Rapid recent range-margin rise of tree and shrub species in the Swedish Scandes

Authors

  • Leif Kullman

    Corresponding author
    1. Physical Geography, Department of Ecology and Environmental Science, Umeå University, S-901 87 Umeå, Sweden
      Leif Kullman (e-mail leif.kullman@e.g.umu.se).
    Search for more papers by this author

Leif Kullman (e-mail leif.kullman@e.g.umu.se).

Summary

  • 1Recent elevational range-margin performance of tree and shrub species was studied at a site in the Swedish Scandes. The methods included comparisons of historical and present-day range-margin records (m a.s.l.) in conjunction with age-determination of newly established saplings.
  • 2Since the early 1950s, the range-margins of Betula pubescens ssp. tortuosa (mountain birch), Picea abies (Norway spruce), Pinus sylvestris (Scots pine), Sorbus aucuparia (rowan) and Salix spp. (willows) have advanced by 120–375 m to colonize moderate snow-bed communities. The non-native Acer platanoides (Norway maple) has become established just below the birch forest-limit. In concert with tree-limit rises by 100–150 m in the same region, the present results suggest a shift in reproduction and a significant break in the late-Holocene vegetation history.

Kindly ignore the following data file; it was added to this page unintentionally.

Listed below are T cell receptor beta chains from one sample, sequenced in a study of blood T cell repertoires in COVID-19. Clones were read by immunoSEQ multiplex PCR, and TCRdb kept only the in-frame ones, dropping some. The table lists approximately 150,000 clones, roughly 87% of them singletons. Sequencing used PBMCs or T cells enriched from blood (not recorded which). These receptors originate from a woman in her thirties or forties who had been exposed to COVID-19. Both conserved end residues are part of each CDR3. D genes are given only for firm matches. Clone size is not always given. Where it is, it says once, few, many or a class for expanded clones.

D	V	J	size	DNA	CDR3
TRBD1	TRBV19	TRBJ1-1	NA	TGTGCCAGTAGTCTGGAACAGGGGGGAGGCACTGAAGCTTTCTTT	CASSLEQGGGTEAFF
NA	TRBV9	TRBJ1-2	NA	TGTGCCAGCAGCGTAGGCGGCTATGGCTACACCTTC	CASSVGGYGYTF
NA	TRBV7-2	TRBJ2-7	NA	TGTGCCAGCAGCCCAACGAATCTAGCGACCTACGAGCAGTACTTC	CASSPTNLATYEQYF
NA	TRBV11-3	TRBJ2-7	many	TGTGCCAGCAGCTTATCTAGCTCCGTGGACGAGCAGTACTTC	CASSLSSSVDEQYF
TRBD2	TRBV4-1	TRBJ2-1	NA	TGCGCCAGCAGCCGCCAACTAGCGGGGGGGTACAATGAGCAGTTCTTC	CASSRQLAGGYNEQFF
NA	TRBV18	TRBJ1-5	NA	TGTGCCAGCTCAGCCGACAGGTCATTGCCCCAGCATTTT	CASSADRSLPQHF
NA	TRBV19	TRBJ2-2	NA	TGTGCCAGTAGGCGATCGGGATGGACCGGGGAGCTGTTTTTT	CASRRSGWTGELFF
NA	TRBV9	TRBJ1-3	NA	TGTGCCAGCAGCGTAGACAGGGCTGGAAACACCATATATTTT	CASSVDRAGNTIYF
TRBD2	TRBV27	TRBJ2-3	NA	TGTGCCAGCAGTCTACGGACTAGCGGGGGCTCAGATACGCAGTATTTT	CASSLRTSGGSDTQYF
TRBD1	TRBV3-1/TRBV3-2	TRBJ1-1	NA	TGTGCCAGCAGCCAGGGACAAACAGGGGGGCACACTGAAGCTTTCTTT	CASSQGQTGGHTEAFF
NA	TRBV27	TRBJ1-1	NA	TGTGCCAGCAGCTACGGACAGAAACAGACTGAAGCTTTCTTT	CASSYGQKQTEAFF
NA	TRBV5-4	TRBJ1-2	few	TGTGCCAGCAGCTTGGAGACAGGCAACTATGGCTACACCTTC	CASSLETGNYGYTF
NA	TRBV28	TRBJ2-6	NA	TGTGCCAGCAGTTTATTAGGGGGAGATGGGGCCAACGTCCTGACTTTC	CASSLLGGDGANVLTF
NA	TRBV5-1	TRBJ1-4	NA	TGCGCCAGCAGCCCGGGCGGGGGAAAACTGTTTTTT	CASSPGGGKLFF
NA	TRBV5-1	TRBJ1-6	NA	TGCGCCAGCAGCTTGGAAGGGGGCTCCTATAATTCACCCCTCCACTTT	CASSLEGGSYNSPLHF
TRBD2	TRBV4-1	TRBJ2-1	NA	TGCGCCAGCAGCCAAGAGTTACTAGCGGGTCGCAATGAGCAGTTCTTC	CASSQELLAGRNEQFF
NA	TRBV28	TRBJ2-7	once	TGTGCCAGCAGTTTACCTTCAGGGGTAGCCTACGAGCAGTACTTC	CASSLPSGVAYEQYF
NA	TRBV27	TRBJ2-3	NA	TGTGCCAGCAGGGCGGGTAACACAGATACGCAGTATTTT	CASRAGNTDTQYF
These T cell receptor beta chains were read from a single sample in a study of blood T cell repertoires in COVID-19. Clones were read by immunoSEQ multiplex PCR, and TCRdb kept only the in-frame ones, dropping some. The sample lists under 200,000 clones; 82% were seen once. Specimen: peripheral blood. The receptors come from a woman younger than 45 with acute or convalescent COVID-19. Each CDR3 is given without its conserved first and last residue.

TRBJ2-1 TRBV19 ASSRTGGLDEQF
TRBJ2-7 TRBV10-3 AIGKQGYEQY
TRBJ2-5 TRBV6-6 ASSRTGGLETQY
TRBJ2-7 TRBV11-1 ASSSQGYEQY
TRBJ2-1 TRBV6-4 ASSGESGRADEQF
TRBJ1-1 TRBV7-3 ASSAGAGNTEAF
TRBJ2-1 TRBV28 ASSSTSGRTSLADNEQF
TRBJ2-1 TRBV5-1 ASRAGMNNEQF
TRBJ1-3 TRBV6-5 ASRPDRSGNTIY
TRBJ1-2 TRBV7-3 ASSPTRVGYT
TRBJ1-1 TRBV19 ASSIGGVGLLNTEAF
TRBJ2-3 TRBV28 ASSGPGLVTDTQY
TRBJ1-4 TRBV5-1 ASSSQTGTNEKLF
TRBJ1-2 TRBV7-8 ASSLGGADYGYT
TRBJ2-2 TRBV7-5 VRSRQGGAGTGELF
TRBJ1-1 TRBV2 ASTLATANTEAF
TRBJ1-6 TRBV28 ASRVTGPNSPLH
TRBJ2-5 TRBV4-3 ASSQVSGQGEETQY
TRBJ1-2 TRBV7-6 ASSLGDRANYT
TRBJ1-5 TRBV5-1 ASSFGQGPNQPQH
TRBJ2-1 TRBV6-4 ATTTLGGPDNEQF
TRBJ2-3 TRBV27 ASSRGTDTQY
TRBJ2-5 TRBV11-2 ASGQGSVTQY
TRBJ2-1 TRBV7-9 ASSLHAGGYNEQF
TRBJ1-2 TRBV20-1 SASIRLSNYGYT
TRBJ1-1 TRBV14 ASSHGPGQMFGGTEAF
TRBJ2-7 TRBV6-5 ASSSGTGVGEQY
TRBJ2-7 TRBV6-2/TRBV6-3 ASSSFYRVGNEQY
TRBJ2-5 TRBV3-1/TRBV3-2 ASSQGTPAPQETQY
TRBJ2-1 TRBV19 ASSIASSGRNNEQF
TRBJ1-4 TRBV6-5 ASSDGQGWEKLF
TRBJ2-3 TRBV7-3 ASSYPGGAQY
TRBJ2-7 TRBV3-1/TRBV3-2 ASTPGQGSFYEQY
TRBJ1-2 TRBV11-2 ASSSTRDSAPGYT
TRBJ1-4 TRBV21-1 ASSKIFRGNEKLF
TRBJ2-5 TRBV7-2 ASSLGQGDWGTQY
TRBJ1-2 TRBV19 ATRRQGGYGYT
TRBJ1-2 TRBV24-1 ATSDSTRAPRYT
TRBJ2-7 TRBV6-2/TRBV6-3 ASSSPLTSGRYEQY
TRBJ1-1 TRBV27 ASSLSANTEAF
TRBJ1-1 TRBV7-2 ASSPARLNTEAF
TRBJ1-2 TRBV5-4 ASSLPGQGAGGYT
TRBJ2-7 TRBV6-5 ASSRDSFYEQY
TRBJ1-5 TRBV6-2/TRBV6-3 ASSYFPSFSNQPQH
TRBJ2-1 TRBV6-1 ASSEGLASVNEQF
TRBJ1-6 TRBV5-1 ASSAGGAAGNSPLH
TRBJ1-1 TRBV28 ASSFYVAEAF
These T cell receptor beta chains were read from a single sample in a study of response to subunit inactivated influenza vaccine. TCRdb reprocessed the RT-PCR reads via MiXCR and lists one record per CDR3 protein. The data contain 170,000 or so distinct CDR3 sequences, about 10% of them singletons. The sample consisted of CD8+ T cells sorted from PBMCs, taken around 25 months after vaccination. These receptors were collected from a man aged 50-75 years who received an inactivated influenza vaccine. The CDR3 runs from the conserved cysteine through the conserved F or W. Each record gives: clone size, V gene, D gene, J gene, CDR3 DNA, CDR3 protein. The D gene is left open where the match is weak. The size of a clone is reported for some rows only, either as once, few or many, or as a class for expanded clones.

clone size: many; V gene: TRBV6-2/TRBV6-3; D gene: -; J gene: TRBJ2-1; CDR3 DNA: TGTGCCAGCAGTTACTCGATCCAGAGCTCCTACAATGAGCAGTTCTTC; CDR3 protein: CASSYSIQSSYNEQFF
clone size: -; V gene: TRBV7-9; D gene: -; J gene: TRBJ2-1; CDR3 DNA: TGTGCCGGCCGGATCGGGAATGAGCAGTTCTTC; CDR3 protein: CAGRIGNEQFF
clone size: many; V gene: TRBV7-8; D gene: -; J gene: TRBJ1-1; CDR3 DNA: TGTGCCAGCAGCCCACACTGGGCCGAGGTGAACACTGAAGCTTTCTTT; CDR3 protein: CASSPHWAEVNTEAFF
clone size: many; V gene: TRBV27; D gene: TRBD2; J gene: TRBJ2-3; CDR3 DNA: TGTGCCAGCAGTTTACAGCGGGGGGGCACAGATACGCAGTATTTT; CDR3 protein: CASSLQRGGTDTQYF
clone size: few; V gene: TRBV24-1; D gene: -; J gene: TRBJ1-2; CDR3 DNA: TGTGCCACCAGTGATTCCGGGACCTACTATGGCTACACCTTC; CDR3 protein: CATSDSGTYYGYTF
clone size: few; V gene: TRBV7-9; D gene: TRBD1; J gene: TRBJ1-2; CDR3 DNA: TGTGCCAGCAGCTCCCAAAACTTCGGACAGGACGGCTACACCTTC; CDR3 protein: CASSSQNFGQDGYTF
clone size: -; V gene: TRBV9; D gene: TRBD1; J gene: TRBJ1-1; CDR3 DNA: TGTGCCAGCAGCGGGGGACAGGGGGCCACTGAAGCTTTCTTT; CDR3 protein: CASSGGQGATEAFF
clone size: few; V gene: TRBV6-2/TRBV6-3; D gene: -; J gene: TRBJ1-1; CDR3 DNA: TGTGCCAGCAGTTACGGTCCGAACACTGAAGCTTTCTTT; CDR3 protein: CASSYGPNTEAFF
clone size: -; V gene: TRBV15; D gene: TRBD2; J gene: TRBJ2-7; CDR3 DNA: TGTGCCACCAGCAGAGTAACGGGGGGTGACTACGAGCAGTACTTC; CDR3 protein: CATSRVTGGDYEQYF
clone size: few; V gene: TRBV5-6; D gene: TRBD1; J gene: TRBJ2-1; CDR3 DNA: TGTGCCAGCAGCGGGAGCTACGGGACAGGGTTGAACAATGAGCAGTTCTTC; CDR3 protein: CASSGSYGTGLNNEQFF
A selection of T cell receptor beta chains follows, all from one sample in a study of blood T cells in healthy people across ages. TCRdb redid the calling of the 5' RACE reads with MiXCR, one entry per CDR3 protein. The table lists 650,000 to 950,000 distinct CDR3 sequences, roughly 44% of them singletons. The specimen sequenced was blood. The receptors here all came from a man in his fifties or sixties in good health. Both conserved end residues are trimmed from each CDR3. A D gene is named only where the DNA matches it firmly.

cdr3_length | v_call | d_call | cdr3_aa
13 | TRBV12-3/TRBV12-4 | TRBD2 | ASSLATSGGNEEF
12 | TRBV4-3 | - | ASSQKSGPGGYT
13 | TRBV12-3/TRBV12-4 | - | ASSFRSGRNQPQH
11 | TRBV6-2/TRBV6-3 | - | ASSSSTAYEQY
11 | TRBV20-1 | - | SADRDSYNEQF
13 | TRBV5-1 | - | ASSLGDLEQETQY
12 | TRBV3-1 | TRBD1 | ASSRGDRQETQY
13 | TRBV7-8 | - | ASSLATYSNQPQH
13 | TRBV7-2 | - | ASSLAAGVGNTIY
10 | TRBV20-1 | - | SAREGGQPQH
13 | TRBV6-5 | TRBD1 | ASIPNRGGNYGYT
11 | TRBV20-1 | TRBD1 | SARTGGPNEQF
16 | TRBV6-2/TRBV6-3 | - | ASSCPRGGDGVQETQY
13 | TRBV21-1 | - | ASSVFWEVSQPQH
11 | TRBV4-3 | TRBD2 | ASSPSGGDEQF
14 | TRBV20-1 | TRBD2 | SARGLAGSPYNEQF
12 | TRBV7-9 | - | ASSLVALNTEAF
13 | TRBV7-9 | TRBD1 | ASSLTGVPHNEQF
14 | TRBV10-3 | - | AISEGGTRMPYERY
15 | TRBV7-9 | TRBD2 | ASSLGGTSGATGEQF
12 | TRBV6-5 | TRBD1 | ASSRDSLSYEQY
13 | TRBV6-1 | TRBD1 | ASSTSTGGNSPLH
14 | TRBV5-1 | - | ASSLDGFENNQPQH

• 3Ring-counting (in 2000) of a subsample of the recovered saplings revealed that, with one exception, they were aged between 7 and 12 years, i.e. they germinated after 1987. Since 1988 there has been strong and consistent winter warming, with some very warm summers, and this may ultimately have forced the vegetational changes.
  • 4Reduced summer snow-retention has favoured seedling establishment and juvenile growth, and mild winters, with reduced risk of frost-desiccation, have enhanced survivorship and height increment.
  • 5Certain seed-regenerating tree and shrub species have tracked recent climate change quite rapidly and more sensitively than vegetatively propagating field-layer species. Such species-specific responses may give rise to novel high-elevation vegetational patterns in a hypothetically warmer future world.

Ancillary